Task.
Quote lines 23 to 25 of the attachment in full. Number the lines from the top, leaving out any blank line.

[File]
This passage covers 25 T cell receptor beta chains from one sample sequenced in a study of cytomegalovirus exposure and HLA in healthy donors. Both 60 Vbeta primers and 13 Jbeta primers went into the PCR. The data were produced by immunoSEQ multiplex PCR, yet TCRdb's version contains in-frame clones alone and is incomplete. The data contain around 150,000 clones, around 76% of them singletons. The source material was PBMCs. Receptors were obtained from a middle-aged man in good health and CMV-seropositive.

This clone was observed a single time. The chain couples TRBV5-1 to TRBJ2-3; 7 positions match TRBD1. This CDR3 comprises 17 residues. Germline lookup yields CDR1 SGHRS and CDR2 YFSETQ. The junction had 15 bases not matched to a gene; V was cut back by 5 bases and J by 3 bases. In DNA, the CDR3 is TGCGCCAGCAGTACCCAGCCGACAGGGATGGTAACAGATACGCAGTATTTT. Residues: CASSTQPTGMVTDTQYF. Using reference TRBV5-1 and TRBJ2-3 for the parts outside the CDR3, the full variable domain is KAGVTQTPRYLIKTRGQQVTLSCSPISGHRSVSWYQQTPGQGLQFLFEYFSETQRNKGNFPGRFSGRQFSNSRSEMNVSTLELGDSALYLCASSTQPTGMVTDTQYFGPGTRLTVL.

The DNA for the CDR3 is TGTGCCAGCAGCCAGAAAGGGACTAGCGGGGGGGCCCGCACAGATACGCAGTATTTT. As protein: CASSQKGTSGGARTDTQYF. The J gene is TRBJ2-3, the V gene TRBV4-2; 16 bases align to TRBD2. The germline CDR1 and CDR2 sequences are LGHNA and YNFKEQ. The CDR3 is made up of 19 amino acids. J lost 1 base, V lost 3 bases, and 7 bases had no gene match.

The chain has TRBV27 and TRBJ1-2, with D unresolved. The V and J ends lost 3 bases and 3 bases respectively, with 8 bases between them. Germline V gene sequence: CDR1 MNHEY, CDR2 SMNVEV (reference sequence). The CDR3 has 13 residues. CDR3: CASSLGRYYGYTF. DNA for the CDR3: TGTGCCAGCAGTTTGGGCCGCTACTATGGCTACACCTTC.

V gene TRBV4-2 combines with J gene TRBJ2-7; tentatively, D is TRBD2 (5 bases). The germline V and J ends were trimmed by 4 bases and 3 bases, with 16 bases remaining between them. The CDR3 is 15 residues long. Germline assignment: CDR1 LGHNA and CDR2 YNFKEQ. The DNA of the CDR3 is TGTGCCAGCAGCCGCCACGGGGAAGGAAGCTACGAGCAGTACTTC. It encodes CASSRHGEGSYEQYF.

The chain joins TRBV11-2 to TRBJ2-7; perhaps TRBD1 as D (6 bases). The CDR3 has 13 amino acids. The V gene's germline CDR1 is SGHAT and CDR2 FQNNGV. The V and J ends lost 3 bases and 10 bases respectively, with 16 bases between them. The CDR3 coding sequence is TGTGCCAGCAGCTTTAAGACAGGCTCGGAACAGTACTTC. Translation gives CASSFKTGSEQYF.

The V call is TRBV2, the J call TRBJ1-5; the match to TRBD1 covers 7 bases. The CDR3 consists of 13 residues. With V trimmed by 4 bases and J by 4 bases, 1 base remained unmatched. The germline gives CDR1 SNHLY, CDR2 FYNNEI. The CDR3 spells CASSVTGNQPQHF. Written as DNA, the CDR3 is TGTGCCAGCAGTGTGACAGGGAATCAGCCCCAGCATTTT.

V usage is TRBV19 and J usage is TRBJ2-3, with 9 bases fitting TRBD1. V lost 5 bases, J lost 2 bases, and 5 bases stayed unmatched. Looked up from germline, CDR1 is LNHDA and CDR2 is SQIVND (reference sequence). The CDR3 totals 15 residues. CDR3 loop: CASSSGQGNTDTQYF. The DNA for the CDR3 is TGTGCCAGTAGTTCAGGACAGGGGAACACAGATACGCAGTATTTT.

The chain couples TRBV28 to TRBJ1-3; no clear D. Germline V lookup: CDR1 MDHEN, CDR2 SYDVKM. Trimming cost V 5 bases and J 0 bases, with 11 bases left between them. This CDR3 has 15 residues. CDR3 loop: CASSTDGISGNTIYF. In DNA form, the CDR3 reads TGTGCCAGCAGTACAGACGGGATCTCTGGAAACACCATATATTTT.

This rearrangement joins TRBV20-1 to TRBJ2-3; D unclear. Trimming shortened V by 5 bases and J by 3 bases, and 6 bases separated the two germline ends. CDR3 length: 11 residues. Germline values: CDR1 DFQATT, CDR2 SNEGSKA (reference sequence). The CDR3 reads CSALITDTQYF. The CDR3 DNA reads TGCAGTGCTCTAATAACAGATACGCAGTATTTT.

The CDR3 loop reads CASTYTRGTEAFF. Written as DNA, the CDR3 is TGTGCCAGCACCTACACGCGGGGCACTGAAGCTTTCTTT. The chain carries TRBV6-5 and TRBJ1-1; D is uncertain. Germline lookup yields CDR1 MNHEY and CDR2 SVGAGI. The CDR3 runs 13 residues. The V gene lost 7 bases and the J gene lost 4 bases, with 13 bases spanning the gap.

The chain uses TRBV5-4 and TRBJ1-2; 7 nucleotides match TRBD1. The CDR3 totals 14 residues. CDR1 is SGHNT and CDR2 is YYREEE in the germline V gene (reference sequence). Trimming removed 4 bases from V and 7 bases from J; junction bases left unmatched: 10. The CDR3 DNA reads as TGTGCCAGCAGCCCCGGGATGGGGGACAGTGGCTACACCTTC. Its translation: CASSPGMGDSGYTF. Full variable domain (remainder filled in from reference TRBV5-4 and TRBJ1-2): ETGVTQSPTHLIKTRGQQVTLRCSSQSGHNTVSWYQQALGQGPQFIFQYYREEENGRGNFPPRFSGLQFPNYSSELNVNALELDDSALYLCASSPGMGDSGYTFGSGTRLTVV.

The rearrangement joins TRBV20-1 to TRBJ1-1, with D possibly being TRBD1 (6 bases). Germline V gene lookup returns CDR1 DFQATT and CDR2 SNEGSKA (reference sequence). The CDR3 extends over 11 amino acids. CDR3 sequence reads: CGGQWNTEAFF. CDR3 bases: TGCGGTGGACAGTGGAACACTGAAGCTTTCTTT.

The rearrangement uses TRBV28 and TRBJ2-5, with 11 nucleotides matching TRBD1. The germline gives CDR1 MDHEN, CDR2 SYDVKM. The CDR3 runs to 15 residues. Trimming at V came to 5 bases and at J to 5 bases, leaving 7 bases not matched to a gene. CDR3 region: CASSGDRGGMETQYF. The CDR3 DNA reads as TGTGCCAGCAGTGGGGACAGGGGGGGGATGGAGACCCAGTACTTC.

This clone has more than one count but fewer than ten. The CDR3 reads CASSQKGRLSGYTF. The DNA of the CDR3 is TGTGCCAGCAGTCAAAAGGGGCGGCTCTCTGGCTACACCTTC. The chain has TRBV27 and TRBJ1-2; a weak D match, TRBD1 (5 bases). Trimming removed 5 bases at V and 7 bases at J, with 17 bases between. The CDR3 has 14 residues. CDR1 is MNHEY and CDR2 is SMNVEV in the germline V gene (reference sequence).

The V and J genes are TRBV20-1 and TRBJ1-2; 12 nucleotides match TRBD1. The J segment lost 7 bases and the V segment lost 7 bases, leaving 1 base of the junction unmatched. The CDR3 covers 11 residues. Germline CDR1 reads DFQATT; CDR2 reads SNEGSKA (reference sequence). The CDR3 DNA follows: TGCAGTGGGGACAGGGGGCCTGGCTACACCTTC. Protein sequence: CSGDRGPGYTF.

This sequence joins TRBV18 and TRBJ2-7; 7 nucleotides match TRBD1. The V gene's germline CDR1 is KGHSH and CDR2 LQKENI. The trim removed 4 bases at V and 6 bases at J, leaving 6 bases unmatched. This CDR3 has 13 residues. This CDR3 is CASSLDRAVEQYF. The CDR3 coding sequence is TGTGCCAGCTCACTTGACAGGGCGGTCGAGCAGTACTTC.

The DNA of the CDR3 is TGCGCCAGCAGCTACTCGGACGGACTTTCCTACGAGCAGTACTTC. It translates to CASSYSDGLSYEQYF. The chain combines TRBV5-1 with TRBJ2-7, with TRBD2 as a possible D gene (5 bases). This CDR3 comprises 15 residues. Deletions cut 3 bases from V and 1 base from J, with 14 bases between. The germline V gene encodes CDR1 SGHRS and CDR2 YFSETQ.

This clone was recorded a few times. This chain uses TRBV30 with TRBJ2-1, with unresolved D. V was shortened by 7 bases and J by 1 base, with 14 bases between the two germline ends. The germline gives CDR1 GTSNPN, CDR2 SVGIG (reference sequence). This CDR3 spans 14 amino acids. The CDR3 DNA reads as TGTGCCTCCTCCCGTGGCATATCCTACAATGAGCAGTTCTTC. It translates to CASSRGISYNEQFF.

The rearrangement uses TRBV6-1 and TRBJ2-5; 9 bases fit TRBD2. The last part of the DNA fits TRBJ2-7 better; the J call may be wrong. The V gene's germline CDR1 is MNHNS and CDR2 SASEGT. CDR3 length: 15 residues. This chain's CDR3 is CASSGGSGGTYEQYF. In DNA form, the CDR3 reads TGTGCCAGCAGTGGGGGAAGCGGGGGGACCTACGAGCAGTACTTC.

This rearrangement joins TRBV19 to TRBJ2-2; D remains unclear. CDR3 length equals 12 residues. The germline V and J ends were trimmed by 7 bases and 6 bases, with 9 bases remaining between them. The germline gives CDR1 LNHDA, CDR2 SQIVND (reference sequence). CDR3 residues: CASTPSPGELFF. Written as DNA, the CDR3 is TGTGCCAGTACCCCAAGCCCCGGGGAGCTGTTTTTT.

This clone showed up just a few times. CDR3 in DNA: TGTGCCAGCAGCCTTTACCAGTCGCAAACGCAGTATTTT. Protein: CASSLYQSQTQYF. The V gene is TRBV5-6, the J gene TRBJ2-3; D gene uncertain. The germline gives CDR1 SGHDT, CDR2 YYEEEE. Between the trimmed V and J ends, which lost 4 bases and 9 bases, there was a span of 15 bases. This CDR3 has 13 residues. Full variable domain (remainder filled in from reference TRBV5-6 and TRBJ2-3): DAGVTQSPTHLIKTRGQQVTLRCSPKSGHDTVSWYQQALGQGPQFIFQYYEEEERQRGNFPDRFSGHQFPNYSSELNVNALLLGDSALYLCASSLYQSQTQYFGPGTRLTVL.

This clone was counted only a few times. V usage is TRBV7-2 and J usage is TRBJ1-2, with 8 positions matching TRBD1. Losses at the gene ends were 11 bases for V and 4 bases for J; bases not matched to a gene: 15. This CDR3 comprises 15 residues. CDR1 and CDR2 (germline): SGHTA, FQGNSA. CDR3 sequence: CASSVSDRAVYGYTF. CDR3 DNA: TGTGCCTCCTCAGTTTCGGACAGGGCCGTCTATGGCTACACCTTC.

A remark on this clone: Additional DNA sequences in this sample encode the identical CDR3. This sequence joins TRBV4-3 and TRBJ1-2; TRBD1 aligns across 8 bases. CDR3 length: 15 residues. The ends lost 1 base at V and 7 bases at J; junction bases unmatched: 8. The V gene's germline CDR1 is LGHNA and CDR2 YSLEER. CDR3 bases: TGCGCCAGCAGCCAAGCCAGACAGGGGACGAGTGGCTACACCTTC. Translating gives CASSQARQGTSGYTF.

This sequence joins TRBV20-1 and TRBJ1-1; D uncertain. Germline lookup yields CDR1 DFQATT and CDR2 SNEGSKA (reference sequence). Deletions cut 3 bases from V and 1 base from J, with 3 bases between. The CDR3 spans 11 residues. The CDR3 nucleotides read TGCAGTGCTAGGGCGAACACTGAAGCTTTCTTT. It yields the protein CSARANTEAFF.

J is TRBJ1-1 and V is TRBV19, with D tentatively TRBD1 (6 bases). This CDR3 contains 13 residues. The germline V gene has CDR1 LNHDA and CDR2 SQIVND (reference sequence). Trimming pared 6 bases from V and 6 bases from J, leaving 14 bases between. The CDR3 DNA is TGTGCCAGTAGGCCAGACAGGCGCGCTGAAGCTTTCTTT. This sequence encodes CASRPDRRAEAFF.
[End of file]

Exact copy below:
This clone was counted only a few times. V usage is TRBV7-2 and J usage is TRBJ1-2, with 8 positions matching TRBD1. Losses at the gene ends were 11 bases for V and 4 bases for J; bases not matched to a gene: 15. This CDR3 comprises 15 residues. CDR1 and CDR2 (germline): SGHTA, FQGNSA. CDR3 sequence: CASSVSDRAVYGYTF. CDR3 DNA: TGTGCCTCCTCAGTTTCGGACAGGGCCGTCTATGGCTACACCTTC.

A remark on this clone: Additional DNA sequences in this sample encode the identical CDR3. This sequence joins TRBV4-3 and TRBJ1-2; TRBD1 aligns across 8 bases. CDR3 length: 15 residues. The ends lost 1 base at V and 7 bases at J; junction bases unmatched: 8. The V gene's germline CDR1 is LGHNA and CDR2 YSLEER. CDR3 bases: TGCGCCAGCAGCCAAGCCAGACAGGGGACGAGTGGCTACACCTTC. Translating gives CASSQARQGTSGYTF.

This sequence joins TRBV20-1 and TRBJ1-1; D uncertain. Germline lookup yields CDR1 DFQATT and CDR2 SNEGSKA (reference sequence). Deletions cut 3 bases from V and 1 base from J, with 3 bases between. The CDR3 spans 11 residues. The CDR3 nucleotides read TGCAGTGCTAGGGCGAACACTGAAGCTTTCTTT. It yields the protein CSARANTEAFF.